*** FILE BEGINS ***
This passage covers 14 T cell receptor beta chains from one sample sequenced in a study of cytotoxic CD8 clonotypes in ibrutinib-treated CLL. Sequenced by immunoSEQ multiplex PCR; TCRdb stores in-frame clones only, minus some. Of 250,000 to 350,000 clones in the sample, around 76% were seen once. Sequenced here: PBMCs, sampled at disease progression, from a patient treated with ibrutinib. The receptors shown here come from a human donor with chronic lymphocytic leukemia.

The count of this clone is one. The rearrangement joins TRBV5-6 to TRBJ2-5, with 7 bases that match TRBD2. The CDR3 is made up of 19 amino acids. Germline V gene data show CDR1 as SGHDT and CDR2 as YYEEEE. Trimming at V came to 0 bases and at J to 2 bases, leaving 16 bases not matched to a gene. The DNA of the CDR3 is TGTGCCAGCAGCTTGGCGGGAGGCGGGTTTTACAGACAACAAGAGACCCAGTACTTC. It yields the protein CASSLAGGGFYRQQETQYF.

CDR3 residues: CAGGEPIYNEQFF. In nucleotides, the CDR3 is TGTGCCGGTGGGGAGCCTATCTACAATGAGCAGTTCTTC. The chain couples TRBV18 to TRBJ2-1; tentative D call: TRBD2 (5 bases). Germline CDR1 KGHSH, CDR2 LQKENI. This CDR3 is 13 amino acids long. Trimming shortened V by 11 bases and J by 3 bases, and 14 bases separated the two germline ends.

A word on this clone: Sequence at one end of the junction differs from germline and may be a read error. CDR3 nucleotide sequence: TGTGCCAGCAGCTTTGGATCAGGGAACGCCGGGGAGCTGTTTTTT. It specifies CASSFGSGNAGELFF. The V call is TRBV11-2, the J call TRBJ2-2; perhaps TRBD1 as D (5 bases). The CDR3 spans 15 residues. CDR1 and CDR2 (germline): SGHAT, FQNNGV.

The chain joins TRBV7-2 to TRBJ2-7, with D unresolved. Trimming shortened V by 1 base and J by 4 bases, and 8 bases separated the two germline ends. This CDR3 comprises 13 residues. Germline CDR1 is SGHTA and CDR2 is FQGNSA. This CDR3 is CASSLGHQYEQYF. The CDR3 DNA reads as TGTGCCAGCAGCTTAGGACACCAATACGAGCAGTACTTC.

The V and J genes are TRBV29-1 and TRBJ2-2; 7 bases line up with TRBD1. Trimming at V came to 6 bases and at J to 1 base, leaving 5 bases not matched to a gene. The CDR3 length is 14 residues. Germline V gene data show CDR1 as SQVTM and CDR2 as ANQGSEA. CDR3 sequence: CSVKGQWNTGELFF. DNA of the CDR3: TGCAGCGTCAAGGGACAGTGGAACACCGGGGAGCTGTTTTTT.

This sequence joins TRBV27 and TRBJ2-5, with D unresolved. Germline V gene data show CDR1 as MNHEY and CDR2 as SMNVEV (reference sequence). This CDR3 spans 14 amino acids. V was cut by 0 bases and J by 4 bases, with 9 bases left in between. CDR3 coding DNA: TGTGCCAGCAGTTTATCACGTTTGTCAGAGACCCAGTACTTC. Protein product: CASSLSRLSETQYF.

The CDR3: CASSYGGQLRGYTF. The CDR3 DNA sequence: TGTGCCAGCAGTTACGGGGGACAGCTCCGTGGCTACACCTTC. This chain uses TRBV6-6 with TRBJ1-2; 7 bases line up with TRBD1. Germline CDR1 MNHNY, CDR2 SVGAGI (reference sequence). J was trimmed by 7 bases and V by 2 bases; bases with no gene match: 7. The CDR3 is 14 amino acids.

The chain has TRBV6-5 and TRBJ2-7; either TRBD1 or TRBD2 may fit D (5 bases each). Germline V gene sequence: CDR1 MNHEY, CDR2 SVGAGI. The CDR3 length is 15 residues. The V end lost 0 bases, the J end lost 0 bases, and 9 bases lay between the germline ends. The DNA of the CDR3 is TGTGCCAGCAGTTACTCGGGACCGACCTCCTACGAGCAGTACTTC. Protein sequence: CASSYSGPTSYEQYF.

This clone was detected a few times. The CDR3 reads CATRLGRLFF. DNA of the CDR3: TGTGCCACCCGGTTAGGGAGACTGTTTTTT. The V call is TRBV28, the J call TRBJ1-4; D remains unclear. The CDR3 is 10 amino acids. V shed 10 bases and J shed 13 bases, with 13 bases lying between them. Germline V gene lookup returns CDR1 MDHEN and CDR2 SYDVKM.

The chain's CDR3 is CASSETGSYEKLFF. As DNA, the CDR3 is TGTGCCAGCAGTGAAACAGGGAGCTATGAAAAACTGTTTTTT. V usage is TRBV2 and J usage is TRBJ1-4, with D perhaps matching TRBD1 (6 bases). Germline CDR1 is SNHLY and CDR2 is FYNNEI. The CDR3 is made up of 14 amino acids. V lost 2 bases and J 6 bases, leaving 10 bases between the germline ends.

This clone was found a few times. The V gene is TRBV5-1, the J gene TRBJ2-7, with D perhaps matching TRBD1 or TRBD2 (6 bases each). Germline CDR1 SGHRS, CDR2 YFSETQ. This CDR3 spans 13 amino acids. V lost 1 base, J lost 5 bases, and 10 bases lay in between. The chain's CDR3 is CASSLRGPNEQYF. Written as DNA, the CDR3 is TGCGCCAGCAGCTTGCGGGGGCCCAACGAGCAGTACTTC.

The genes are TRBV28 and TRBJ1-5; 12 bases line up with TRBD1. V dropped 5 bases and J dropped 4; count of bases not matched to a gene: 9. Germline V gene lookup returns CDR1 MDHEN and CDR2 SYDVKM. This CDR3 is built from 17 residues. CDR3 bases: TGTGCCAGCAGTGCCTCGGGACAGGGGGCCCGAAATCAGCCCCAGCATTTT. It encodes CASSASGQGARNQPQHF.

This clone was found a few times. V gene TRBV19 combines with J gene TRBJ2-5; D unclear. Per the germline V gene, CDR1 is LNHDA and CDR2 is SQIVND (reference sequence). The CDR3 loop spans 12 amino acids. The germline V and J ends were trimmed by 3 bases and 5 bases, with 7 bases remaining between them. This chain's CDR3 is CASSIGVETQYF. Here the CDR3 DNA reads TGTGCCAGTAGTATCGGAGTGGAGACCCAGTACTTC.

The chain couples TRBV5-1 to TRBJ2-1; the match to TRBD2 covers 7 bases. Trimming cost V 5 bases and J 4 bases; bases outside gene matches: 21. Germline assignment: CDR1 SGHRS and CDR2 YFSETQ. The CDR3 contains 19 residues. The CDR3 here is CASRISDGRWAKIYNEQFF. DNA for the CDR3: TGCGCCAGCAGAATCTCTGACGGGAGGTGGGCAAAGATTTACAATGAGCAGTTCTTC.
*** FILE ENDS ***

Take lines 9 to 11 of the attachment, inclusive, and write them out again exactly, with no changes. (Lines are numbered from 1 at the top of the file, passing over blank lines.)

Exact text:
The chain has TRBV6-5 and TRBJ2-7; either TRBD1 or TRBD2 may fit D (5 bases each). Germline V gene sequence: CDR1 MNHEY, CDR2 SVGAGI. The CDR3 length is 15 residues. The V end lost 0 bases, the J end lost 0 bases, and 9 bases lay between the germline ends. The DNA of the CDR3 is TGTGCCAGCAGTTACTCGGGACCGACCTCCTACGAGCAGTACTTC. Protein sequence: CASSYSGPTSYEQYF.

This clone was detected a few times. The CDR3 reads CATRLGRLFF. DNA of the CDR3: TGTGCCACCCGGTTAGGGAGACTGTTTTTT. The V call is TRBV28, the J call TRBJ1-4; D remains unclear. The CDR3 is 10 amino acids. V shed 10 bases and J shed 13 bases, with 13 bases lying between them. Germline V gene lookup returns CDR1 MDHEN and CDR2 SYDVKM.

The chain's CDR3 is CASSETGSYEKLFF. As DNA, the CDR3 is TGTGCCAGCAGTGAAACAGGGAGCTATGAAAAACTGTTTTTT. V usage is TRBV2 and J usage is TRBJ1-4, with D perhaps matching TRBD1 (6 bases). Germline CDR1 is SNHLY and CDR2 is FYNNEI. The CDR3 is made up of 14 amino acids. V lost 2 bases and J 6 bases, leaving 10 bases between the germline ends.